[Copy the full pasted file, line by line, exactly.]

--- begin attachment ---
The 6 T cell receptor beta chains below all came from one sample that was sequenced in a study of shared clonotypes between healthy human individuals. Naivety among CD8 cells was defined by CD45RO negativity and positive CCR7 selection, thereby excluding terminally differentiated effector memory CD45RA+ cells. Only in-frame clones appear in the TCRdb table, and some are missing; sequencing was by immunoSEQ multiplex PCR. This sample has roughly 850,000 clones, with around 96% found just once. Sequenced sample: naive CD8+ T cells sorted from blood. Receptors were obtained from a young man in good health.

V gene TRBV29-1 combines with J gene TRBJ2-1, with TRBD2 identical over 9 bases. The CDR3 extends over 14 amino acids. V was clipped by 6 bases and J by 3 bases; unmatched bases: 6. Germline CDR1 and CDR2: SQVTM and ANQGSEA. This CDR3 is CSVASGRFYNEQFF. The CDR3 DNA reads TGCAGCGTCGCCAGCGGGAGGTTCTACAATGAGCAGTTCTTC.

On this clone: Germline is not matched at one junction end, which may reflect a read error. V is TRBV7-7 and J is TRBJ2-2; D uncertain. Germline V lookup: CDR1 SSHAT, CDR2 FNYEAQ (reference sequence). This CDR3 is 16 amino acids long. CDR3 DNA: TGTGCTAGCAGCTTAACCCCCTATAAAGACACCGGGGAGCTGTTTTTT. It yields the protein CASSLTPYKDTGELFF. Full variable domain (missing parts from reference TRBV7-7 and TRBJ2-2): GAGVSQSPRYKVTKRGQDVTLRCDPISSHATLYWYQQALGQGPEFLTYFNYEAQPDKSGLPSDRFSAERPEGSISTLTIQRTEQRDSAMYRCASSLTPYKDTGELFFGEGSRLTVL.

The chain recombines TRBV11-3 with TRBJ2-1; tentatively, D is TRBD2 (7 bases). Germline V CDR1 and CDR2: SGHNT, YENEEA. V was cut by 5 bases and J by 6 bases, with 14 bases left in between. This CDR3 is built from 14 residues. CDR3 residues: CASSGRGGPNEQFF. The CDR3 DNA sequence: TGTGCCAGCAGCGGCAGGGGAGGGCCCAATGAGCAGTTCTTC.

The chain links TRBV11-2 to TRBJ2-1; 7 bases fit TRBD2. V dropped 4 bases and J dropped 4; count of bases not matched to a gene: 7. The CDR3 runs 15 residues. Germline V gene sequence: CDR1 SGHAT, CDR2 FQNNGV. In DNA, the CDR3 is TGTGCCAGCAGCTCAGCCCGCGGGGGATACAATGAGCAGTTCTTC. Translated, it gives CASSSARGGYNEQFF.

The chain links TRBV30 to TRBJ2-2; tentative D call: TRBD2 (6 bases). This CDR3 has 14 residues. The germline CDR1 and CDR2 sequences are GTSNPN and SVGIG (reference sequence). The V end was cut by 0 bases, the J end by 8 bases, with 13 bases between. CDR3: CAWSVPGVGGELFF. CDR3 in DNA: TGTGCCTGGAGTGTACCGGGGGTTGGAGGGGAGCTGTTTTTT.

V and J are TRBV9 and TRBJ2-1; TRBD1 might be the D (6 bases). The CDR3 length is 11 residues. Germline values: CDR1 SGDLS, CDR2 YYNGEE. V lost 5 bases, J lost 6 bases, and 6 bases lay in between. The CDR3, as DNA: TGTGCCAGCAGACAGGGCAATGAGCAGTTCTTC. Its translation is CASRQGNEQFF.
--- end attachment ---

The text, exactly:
The 6 T cell receptor beta chains below all came from one sample that was sequenced in a study of shared clonotypes between healthy human individuals. Naivety among CD8 cells was defined by CD45RO negativity and positive CCR7 selection, thereby excluding terminally differentiated effector memory CD45RA+ cells. Only in-frame clones appear in the TCRdb table, and some are missing; sequencing was by immunoSEQ multiplex PCR. This sample has roughly 850,000 clones, with around 96% found just once. Sequenced sample: naive CD8+ T cells sorted from blood. Receptors were obtained from a young man in good health.

V gene TRBV29-1 combines with J gene TRBJ2-1, with TRBD2 identical over 9 bases. The CDR3 extends over 14 amino acids. V was clipped by 6 bases and J by 3 bases; unmatched bases: 6. Germline CDR1 and CDR2: SQVTM and ANQGSEA. This CDR3 is CSVASGRFYNEQFF. The CDR3 DNA reads TGCAGCGTCGCCAGCGGGAGGTTCTACAATGAGCAGTTCTTC.

On this clone: Germline is not matched at one junction end, which may reflect a read error. V is TRBV7-7 and J is TRBJ2-2; D uncertain. Germline V lookup: CDR1 SSHAT, CDR2 FNYEAQ (reference sequence). This CDR3 is 16 amino acids long. CDR3 DNA: TGTGCTAGCAGCTTAACCCCCTATAAAGACACCGGGGAGCTGTTTTTT. It yields the protein CASSLTPYKDTGELFF. Full variable domain (missing parts from reference TRBV7-7 and TRBJ2-2): GAGVSQSPRYKVTKRGQDVTLRCDPISSHATLYWYQQALGQGPEFLTYFNYEAQPDKSGLPSDRFSAERPEGSISTLTIQRTEQRDSAMYRCASSLTPYKDTGELFFGEGSRLTVL.

The chain recombines TRBV11-3 with TRBJ2-1; tentatively, D is TRBD2 (7 bases). Germline V CDR1 and CDR2: SGHNT, YENEEA. V was cut by 5 bases and J by 6 bases, with 14 bases left in between. This CDR3 is built from 14 residues. CDR3 residues: CASSGRGGPNEQFF. The CDR3 DNA sequence: TGTGCCAGCAGCGGCAGGGGAGGGCCCAATGAGCAGTTCTTC.

The chain links TRBV11-2 to TRBJ2-1; 7 bases fit TRBD2. V dropped 4 bases and J dropped 4; count of bases not matched to a gene: 7. The CDR3 runs 15 residues. Germline V gene sequence: CDR1 SGHAT, CDR2 FQNNGV. In DNA, the CDR3 is TGTGCCAGCAGCTCAGCCCGCGGGGGATACAATGAGCAGTTCTTC. Translated, it gives CASSSARGGYNEQFF.

The chain links TRBV30 to TRBJ2-2; tentative D call: TRBD2 (6 bases). This CDR3 has 14 residues. The germline CDR1 and CDR2 sequences are GTSNPN and SVGIG (reference sequence). The V end was cut by 0 bases, the J end by 8 bases, with 13 bases between. CDR3: CAWSVPGVGGELFF. CDR3 in DNA: TGTGCCTGGAGTGTACCGGGGGTTGGAGGGGAGCTGTTTTTT.

V and J are TRBV9 and TRBJ2-1; TRBD1 might be the D (6 bases). The CDR3 length is 11 residues. Germline values: CDR1 SGDLS, CDR2 YYNGEE. V lost 5 bases, J lost 6 bases, and 6 bases lay in between. The CDR3, as DNA: TGTGCCAGCAGACAGGGCAATGAGCAGTTCTTC. Its translation is CASRQGNEQFF.